“It’s a Sad Day for Conservatives,” a.k.a Good news for healthcare reform

The  attention-grabbing title, “I am very disappointed in Governor Rick Scott” was enough to let me know that I would soon have something to smile about. Red State’s Eric Erickson’s morning e-newsletter said the following:

I was one of the few national conservatives to support Governor Scott in 2010 during his primary. He is a fundamentally great person. I really like him. He has been a friend to this site.

But I am terribly disappointed in his decision to expand Medicaid in Florida.

As one of the chief opponents of Obamacare and, before it, Hillarycare, Governor Scott knows this is not the right thing to do. I would like to blame the staff around him, but the ultimate decision was his to make and he made it.


Governor Scott is interested in getting re-elected and has terrible poll numbers. No doubt part of this decision has to do with his wanting to get re-elected.

When politicians do what they feel they must to get re-elected instead of doing what they know is right, they often lose re-election and, even when they do not, lose their way.

The disappointment directed towards Florida governor Rick Scott came on the heels of Scott’s announcement that, “It doesn’t matter what I believe… We had an election in the fall and the public made their decision.” In announcing that Florida will expand Medicaid to over 1 million of its residents, Florida’s Gov. Rick Scott became the seventh GOP governor to accept billions of federal dollars to expand Medicaid, one of Obamacare’s provisions.

Republican governors of states such as Arizona, Nevada and Ohio were adamantly opposed to Obamacare and had previously issued statements that they would operate their own health insurance exchanges and opt out of the Affordable Care Act’s Medicaid expansion provision.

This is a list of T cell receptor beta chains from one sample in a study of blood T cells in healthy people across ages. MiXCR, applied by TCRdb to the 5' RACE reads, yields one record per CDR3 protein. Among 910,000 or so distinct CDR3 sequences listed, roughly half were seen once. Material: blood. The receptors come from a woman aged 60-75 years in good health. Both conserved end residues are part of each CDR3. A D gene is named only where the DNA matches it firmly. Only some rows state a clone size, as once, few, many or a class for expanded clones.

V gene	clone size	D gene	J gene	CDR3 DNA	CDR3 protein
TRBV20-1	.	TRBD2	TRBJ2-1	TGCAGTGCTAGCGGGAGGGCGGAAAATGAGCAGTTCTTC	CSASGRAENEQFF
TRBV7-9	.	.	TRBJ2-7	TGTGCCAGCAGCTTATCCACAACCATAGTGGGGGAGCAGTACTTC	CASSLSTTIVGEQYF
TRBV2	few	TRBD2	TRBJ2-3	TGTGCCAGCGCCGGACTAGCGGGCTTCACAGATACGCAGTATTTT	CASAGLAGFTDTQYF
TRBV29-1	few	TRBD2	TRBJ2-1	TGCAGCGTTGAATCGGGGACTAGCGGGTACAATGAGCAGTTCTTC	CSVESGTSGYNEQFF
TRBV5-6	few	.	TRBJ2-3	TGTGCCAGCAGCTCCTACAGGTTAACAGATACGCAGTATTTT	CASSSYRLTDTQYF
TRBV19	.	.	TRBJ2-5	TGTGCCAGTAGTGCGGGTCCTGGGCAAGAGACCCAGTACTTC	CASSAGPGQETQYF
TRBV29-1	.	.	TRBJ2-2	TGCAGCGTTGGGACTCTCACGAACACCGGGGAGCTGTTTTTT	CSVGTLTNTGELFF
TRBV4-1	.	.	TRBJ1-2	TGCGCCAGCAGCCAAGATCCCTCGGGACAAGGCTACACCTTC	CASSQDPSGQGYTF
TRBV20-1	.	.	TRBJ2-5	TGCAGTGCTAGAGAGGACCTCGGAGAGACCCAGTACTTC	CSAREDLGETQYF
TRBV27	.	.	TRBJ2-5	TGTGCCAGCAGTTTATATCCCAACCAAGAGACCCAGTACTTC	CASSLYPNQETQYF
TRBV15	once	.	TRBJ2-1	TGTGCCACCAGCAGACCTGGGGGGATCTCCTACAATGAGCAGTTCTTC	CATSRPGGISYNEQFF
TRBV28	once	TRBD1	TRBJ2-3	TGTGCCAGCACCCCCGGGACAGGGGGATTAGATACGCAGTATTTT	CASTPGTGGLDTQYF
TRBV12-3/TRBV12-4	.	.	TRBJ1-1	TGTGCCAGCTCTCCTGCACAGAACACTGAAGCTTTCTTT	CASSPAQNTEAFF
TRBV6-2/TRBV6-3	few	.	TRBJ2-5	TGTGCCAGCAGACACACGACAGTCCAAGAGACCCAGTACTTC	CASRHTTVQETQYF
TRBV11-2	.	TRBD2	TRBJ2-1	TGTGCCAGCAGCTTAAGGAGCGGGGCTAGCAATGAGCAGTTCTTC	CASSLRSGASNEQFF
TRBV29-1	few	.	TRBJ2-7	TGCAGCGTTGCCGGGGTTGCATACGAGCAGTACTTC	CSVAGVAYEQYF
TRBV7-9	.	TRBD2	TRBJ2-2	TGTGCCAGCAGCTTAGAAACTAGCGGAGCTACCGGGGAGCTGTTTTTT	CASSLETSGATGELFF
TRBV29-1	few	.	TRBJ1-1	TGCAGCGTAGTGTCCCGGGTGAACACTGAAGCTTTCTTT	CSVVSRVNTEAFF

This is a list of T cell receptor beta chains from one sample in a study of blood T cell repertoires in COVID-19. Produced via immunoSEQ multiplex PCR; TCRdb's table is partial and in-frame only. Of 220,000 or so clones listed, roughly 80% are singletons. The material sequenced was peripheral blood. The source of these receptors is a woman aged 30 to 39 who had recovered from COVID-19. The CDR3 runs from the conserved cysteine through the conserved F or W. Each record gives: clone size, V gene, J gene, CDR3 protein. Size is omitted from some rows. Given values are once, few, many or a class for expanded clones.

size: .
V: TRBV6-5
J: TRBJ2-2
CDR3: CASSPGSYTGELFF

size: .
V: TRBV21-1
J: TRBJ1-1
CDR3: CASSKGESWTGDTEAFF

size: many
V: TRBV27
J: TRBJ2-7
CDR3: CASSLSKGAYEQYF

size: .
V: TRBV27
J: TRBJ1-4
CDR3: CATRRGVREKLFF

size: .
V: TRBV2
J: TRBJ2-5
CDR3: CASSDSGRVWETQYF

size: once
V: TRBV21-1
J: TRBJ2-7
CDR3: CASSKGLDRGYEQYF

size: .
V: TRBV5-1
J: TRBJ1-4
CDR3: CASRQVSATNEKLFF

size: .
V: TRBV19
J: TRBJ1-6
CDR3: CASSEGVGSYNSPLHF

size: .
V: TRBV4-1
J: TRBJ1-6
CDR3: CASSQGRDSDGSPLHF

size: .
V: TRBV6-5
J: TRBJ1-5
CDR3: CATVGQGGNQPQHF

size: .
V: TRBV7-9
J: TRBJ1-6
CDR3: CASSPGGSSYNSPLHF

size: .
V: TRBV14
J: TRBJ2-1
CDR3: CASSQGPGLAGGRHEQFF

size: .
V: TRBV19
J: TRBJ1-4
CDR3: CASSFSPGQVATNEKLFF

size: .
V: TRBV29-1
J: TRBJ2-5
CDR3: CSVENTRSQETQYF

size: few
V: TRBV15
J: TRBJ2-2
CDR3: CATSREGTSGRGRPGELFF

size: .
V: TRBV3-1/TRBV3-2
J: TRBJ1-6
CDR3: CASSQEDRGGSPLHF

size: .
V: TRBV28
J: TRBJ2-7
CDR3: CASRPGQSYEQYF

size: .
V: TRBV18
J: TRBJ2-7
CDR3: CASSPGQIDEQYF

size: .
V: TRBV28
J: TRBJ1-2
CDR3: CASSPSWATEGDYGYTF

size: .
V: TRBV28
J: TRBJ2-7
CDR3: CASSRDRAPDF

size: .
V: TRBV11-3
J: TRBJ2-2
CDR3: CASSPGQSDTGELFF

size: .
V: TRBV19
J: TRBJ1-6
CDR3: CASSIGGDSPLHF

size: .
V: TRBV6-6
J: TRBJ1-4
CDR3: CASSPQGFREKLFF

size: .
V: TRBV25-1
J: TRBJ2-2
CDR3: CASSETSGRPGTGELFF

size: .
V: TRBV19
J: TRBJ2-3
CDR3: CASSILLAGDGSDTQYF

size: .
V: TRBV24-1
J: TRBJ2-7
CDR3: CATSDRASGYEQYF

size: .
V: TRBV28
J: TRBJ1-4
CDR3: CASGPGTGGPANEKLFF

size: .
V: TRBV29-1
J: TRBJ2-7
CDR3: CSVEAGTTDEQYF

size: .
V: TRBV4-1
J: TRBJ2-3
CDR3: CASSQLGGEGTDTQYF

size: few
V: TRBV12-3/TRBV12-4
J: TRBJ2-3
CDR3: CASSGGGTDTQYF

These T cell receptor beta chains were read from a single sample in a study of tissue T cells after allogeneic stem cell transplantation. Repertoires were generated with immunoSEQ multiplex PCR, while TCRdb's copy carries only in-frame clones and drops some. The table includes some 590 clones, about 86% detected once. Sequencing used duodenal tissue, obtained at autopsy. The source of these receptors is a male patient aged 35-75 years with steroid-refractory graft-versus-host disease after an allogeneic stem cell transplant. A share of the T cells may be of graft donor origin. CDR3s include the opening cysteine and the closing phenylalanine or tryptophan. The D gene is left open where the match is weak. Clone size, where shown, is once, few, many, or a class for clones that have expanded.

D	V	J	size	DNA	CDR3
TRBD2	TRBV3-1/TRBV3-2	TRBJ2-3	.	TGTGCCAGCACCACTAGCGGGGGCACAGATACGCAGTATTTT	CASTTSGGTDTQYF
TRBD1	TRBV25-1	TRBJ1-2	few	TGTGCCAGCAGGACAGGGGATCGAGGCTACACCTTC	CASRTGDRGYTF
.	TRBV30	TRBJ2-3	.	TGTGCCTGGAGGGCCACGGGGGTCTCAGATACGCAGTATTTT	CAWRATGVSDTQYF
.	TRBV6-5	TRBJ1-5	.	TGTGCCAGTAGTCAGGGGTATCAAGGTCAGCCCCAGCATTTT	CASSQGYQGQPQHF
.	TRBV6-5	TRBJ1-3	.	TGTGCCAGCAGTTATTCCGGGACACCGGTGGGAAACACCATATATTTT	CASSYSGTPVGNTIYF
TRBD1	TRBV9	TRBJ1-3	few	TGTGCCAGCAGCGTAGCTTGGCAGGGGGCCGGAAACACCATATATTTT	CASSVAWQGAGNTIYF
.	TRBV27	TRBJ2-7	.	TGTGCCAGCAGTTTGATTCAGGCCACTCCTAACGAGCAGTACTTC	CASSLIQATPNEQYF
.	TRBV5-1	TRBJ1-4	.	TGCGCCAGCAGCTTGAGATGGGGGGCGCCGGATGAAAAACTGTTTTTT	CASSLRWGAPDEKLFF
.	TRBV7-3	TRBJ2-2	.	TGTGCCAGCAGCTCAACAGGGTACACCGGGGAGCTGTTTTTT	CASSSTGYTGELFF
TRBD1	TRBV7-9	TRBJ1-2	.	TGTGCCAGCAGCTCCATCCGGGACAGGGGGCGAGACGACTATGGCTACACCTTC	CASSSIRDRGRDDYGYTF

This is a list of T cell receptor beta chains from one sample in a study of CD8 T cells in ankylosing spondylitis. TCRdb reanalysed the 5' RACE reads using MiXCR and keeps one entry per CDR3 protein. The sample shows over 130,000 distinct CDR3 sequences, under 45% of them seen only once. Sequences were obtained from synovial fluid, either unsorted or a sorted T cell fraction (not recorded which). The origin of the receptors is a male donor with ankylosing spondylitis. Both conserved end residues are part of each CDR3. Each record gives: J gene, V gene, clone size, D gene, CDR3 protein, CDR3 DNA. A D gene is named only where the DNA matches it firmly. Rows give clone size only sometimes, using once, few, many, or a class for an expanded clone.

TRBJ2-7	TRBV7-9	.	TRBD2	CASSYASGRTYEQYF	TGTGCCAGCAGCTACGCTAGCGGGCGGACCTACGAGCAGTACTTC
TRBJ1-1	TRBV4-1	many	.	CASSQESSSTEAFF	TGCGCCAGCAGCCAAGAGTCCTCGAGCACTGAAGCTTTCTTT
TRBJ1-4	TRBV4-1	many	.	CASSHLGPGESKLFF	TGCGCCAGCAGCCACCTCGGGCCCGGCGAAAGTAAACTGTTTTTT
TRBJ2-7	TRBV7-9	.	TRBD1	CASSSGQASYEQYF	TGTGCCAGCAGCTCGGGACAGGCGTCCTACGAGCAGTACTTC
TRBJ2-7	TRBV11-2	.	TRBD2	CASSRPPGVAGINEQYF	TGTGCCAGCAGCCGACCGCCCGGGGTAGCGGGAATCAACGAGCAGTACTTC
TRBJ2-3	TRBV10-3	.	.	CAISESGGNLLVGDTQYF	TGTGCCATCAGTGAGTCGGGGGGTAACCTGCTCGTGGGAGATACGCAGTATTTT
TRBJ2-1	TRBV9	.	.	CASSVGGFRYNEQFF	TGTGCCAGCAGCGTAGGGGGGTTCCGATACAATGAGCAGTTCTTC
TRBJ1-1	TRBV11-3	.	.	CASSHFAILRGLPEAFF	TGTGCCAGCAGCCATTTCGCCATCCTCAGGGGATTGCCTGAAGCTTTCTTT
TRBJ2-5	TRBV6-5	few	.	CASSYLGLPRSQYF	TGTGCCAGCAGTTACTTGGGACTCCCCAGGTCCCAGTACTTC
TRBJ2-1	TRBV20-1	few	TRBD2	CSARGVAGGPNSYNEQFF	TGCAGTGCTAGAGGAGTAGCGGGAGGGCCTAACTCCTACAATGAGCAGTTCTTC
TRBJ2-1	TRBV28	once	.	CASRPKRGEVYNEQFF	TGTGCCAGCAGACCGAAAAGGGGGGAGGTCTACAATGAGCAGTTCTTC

rickscott-shotNow reality has stepped in for Scott and others on the right yet it still bears repeating: Obamacare is the law of the land. No matter how often Republican candidates and elected officials ‘showboat’ and make promises to repeal the law, much to the chagrin of the Tea Party and the ‘fend for yourself’ conservative base, the Supreme Court already weighed in and the Affordable Care Act — Obamacare — is here to stay. What remains is for the GOP to find a way to get on board and ensure the law’s success for the good of each state’s respective citizens — and there’s nothing like the political realities of knowing that one’s state, filled with active voters who supported the president during the last election, would be short-changed on health care coverage if their GOP representatives deny or delay the inevitable.

Rather than fighting a law about which the Supreme Court has already opined, working to find ways to ensure cost-effectiveness of the law would be a better approach; that’s what real healthcare reform is all about. The law was never perfect; adjustments could pave the way to savings derived from the ability of the federal government to leverage its purchasing power, which would be beneficial to taxpayers across the nation, including those in “red” states.

Eric Erickson said, “It is a sad day for conservatives.” In this case, that’s a good thing. It means that citizens and country will come first, not the Republican Party.


Image source: blogs.browardpalmbeach.com